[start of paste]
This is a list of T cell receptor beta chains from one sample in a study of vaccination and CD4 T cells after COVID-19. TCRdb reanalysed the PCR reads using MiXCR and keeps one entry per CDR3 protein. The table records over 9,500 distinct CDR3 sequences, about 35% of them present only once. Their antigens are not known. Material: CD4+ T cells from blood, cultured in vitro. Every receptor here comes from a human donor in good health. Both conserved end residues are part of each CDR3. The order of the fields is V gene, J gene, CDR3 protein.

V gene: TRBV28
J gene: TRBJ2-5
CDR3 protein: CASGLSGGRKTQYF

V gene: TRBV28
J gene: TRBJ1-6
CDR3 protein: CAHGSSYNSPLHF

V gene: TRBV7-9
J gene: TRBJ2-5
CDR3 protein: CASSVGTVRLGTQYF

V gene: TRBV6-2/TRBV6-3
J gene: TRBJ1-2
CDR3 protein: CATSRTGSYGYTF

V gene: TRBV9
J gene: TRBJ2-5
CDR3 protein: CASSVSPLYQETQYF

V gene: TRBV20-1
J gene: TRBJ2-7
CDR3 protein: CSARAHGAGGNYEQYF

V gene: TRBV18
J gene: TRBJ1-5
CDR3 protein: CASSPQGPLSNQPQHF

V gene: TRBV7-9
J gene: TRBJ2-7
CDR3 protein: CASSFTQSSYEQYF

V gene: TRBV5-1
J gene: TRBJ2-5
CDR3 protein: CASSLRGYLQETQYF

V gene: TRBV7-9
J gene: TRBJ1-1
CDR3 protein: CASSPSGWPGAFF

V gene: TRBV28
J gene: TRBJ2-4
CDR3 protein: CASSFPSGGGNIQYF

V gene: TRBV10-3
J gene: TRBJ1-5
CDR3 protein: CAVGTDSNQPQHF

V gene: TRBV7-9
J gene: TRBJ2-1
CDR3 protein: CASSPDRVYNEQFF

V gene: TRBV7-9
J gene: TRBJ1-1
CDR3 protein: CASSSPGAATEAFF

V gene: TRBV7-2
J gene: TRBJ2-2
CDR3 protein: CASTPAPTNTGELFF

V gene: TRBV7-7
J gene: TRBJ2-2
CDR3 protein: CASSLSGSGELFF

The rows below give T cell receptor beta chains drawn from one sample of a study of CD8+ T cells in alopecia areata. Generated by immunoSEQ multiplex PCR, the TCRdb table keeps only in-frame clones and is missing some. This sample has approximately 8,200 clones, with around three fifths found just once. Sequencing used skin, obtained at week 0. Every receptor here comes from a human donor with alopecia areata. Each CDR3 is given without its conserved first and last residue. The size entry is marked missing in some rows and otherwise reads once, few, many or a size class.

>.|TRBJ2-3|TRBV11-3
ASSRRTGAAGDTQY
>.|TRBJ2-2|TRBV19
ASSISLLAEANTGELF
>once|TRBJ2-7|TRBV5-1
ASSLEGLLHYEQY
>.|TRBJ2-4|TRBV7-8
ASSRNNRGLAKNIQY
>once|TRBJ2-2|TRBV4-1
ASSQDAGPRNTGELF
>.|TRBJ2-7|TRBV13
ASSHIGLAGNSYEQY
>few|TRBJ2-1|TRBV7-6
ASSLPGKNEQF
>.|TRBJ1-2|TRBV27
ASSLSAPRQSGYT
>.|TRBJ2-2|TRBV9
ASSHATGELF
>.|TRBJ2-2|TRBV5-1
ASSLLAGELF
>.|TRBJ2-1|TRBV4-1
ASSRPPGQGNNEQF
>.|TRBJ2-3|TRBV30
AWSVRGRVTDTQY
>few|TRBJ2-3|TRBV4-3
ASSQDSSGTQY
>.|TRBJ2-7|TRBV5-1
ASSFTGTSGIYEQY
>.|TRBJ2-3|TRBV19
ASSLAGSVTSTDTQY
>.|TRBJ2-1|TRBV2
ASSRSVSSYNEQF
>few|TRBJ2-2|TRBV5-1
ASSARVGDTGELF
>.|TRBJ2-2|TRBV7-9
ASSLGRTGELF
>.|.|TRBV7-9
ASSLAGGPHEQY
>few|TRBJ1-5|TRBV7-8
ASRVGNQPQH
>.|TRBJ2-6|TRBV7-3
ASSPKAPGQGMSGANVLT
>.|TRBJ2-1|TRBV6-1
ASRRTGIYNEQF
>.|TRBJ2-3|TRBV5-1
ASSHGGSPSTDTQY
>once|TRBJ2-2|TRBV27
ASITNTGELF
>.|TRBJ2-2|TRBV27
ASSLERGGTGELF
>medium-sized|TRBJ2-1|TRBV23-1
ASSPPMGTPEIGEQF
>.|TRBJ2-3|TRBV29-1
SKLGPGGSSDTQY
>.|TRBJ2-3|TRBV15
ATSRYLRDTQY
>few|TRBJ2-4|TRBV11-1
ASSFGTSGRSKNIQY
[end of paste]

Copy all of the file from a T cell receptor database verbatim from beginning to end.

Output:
This is a list of T cell receptor beta chains from one sample in a study of vaccination and CD4 T cells after COVID-19. TCRdb reanalysed the PCR reads using MiXCR and keeps one entry per CDR3 protein. The table records over 9,500 distinct CDR3 sequences, about 35% of them present only once. Their antigens are not known. Material: CD4+ T cells from blood, cultured in vitro. Every receptor here comes from a human donor in good health. Both conserved end residues are part of each CDR3. The order of the fields is V gene, J gene, CDR3 protein.

V gene: TRBV28
J gene: TRBJ2-5
CDR3 protein: CASGLSGGRKTQYF

V gene: TRBV28
J gene: TRBJ1-6
CDR3 protein: CAHGSSYNSPLHF

V gene: TRBV7-9
J gene: TRBJ2-5
CDR3 protein: CASSVGTVRLGTQYF

V gene: TRBV6-2/TRBV6-3
J gene: TRBJ1-2
CDR3 protein: CATSRTGSYGYTF

V gene: TRBV9
J gene: TRBJ2-5
CDR3 protein: CASSVSPLYQETQYF

V gene: TRBV20-1
J gene: TRBJ2-7
CDR3 protein: CSARAHGAGGNYEQYF

V gene: TRBV18
J gene: TRBJ1-5
CDR3 protein: CASSPQGPLSNQPQHF

V gene: TRBV7-9
J gene: TRBJ2-7
CDR3 protein: CASSFTQSSYEQYF

V gene: TRBV5-1
J gene: TRBJ2-5
CDR3 protein: CASSLRGYLQETQYF

V gene: TRBV7-9
J gene: TRBJ1-1
CDR3 protein: CASSPSGWPGAFF

V gene: TRBV28
J gene: TRBJ2-4
CDR3 protein: CASSFPSGGGNIQYF

V gene: TRBV10-3
J gene: TRBJ1-5
CDR3 protein: CAVGTDSNQPQHF

V gene: TRBV7-9
J gene: TRBJ2-1
CDR3 protein: CASSPDRVYNEQFF

V gene: TRBV7-9
J gene: TRBJ1-1
CDR3 protein: CASSSPGAATEAFF

V gene: TRBV7-2
J gene: TRBJ2-2
CDR3 protein: CASTPAPTNTGELFF

V gene: TRBV7-7
J gene: TRBJ2-2
CDR3 protein: CASSLSGSGELFF

The rows below give T cell receptor beta chains drawn from one sample of a study of CD8+ T cells in alopecia areata. Generated by immunoSEQ multiplex PCR, the TCRdb table keeps only in-frame clones and is missing some. This sample has approximately 8,200 clones, with around three fifths found just once. Sequencing used skin, obtained at week 0. Every receptor here comes from a human donor with alopecia areata. Each CDR3 is given without its conserved first and last residue. The size entry is marked missing in some rows and otherwise reads once, few, many or a size class.

>.|TRBJ2-3|TRBV11-3
ASSRRTGAAGDTQY
>.|TRBJ2-2|TRBV19
ASSISLLAEANTGELF
>once|TRBJ2-7|TRBV5-1
ASSLEGLLHYEQY
>.|TRBJ2-4|TRBV7-8
ASSRNNRGLAKNIQY
>once|TRBJ2-2|TRBV4-1
ASSQDAGPRNTGELF
>.|TRBJ2-7|TRBV13
ASSHIGLAGNSYEQY
>few|TRBJ2-1|TRBV7-6
ASSLPGKNEQF
>.|TRBJ1-2|TRBV27
ASSLSAPRQSGYT
>.|TRBJ2-2|TRBV9
ASSHATGELF
>.|TRBJ2-2|TRBV5-1
ASSLLAGELF
>.|TRBJ2-1|TRBV4-1
ASSRPPGQGNNEQF
>.|TRBJ2-3|TRBV30
AWSVRGRVTDTQY
>few|TRBJ2-3|TRBV4-3
ASSQDSSGTQY
>.|TRBJ2-7|TRBV5-1
ASSFTGTSGIYEQY
>.|TRBJ2-3|TRBV19
ASSLAGSVTSTDTQY
>.|TRBJ2-1|TRBV2
ASSRSVSSYNEQF
>few|TRBJ2-2|TRBV5-1
ASSARVGDTGELF
>.|TRBJ2-2|TRBV7-9
ASSLGRTGELF
>.|.|TRBV7-9
ASSLAGGPHEQY
>few|TRBJ1-5|TRBV7-8
ASRVGNQPQH
>.|TRBJ2-6|TRBV7-3
ASSPKAPGQGMSGANVLT
>.|TRBJ2-1|TRBV6-1
ASRRTGIYNEQF
>.|TRBJ2-3|TRBV5-1
ASSHGGSPSTDTQY
>once|TRBJ2-2|TRBV27
ASITNTGELF
>.|TRBJ2-2|TRBV27
ASSLERGGTGELF
>medium-sized|TRBJ2-1|TRBV23-1
ASSPPMGTPEIGEQF
>.|TRBJ2-3|TRBV29-1
SKLGPGGSSDTQY
>.|TRBJ2-3|TRBV15
ATSRYLRDTQY
>few|TRBJ2-4|TRBV11-1
ASSFGTSGRSKNIQY